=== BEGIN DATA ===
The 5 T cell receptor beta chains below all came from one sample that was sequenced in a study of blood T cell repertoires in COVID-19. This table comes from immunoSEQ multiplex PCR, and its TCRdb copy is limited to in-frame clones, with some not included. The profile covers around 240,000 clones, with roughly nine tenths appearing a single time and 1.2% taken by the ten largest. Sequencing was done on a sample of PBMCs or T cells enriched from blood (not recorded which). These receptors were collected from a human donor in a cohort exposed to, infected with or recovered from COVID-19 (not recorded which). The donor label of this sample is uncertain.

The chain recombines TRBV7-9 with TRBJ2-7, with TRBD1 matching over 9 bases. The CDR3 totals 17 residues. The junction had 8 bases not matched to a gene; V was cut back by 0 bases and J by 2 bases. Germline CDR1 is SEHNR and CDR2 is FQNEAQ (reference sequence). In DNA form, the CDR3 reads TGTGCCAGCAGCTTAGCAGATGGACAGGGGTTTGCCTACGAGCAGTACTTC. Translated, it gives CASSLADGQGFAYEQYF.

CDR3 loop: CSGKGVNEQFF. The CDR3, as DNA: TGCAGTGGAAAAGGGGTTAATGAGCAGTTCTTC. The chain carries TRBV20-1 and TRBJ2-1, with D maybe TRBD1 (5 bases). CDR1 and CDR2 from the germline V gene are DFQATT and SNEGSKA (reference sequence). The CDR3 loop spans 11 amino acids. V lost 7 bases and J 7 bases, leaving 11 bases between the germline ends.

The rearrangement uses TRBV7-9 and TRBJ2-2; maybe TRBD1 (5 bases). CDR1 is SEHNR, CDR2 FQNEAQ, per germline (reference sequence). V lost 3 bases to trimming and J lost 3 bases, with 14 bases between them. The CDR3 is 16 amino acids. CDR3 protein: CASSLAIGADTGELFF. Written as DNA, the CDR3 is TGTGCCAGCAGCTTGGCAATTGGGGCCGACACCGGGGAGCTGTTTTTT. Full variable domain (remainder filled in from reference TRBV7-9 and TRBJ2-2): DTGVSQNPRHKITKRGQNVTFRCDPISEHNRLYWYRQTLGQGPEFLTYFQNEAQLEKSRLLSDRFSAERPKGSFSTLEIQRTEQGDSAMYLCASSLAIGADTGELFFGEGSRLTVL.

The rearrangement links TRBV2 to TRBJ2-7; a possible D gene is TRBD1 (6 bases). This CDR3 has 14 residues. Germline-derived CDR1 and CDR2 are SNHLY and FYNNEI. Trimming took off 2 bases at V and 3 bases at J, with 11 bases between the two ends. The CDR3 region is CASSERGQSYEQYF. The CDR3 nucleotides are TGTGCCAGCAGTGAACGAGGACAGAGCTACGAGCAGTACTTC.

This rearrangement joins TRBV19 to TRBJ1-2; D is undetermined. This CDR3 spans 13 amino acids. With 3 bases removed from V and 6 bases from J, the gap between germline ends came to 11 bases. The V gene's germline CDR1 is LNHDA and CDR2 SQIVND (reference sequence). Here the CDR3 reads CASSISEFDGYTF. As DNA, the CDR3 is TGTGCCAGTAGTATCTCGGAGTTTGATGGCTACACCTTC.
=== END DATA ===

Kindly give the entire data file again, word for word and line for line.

The 5 T cell receptor beta chains below all came from one sample that was sequenced in a study of blood T cell repertoires in COVID-19. This table comes from immunoSEQ multiplex PCR, and its TCRdb copy is limited to in-frame clones, with some not included. The profile covers around 240,000 clones, with roughly nine tenths appearing a single time and 1.2% taken by the ten largest. Sequencing was done on a sample of PBMCs or T cells enriched from blood (not recorded which). These receptors were collected from a human donor in a cohort exposed to, infected with or recovered from COVID-19 (not recorded which). The donor label of this sample is uncertain.

The chain recombines TRBV7-9 with TRBJ2-7, with TRBD1 matching over 9 bases. The CDR3 totals 17 residues. The junction had 8 bases not matched to a gene; V was cut back by 0 bases and J by 2 bases. Germline CDR1 is SEHNR and CDR2 is FQNEAQ (reference sequence). In DNA form, the CDR3 reads TGTGCCAGCAGCTTAGCAGATGGACAGGGGTTTGCCTACGAGCAGTACTTC. Translated, it gives CASSLADGQGFAYEQYF.

CDR3 loop: CSGKGVNEQFF. The CDR3, as DNA: TGCAGTGGAAAAGGGGTTAATGAGCAGTTCTTC. The chain carries TRBV20-1 and TRBJ2-1, with D maybe TRBD1 (5 bases). CDR1 and CDR2 from the germline V gene are DFQATT and SNEGSKA (reference sequence). The CDR3 loop spans 11 amino acids. V lost 7 bases and J 7 bases, leaving 11 bases between the germline ends.

The rearrangement uses TRBV7-9 and TRBJ2-2; maybe TRBD1 (5 bases). CDR1 is SEHNR, CDR2 FQNEAQ, per germline (reference sequence). V lost 3 bases to trimming and J lost 3 bases, with 14 bases between them. The CDR3 is 16 amino acids. CDR3 protein: CASSLAIGADTGELFF. Written as DNA, the CDR3 is TGTGCCAGCAGCTTGGCAATTGGGGCCGACACCGGGGAGCTGTTTTTT. Full variable domain (remainder filled in from reference TRBV7-9 and TRBJ2-2): DTGVSQNPRHKITKRGQNVTFRCDPISEHNRLYWYRQTLGQGPEFLTYFQNEAQLEKSRLLSDRFSAERPKGSFSTLEIQRTEQGDSAMYLCASSLAIGADTGELFFGEGSRLTVL.

The rearrangement links TRBV2 to TRBJ2-7; a possible D gene is TRBD1 (6 bases). This CDR3 has 14 residues. Germline-derived CDR1 and CDR2 are SNHLY and FYNNEI. Trimming took off 2 bases at V and 3 bases at J, with 11 bases between the two ends. The CDR3 region is CASSERGQSYEQYF. The CDR3 nucleotides are TGTGCCAGCAGTGAACGAGGACAGAGCTACGAGCAGTACTTC.

This rearrangement joins TRBV19 to TRBJ1-2; D is undetermined. This CDR3 spans 13 amino acids. With 3 bases removed from V and 6 bases from J, the gap between germline ends came to 11 bases. The V gene's germline CDR1 is LNHDA and CDR2 SQIVND (reference sequence). Here the CDR3 reads CASSISEFDGYTF. As DNA, the CDR3 is TGTGCCAGTAGTATCTCGGAGTTTGATGGCTACACCTTC.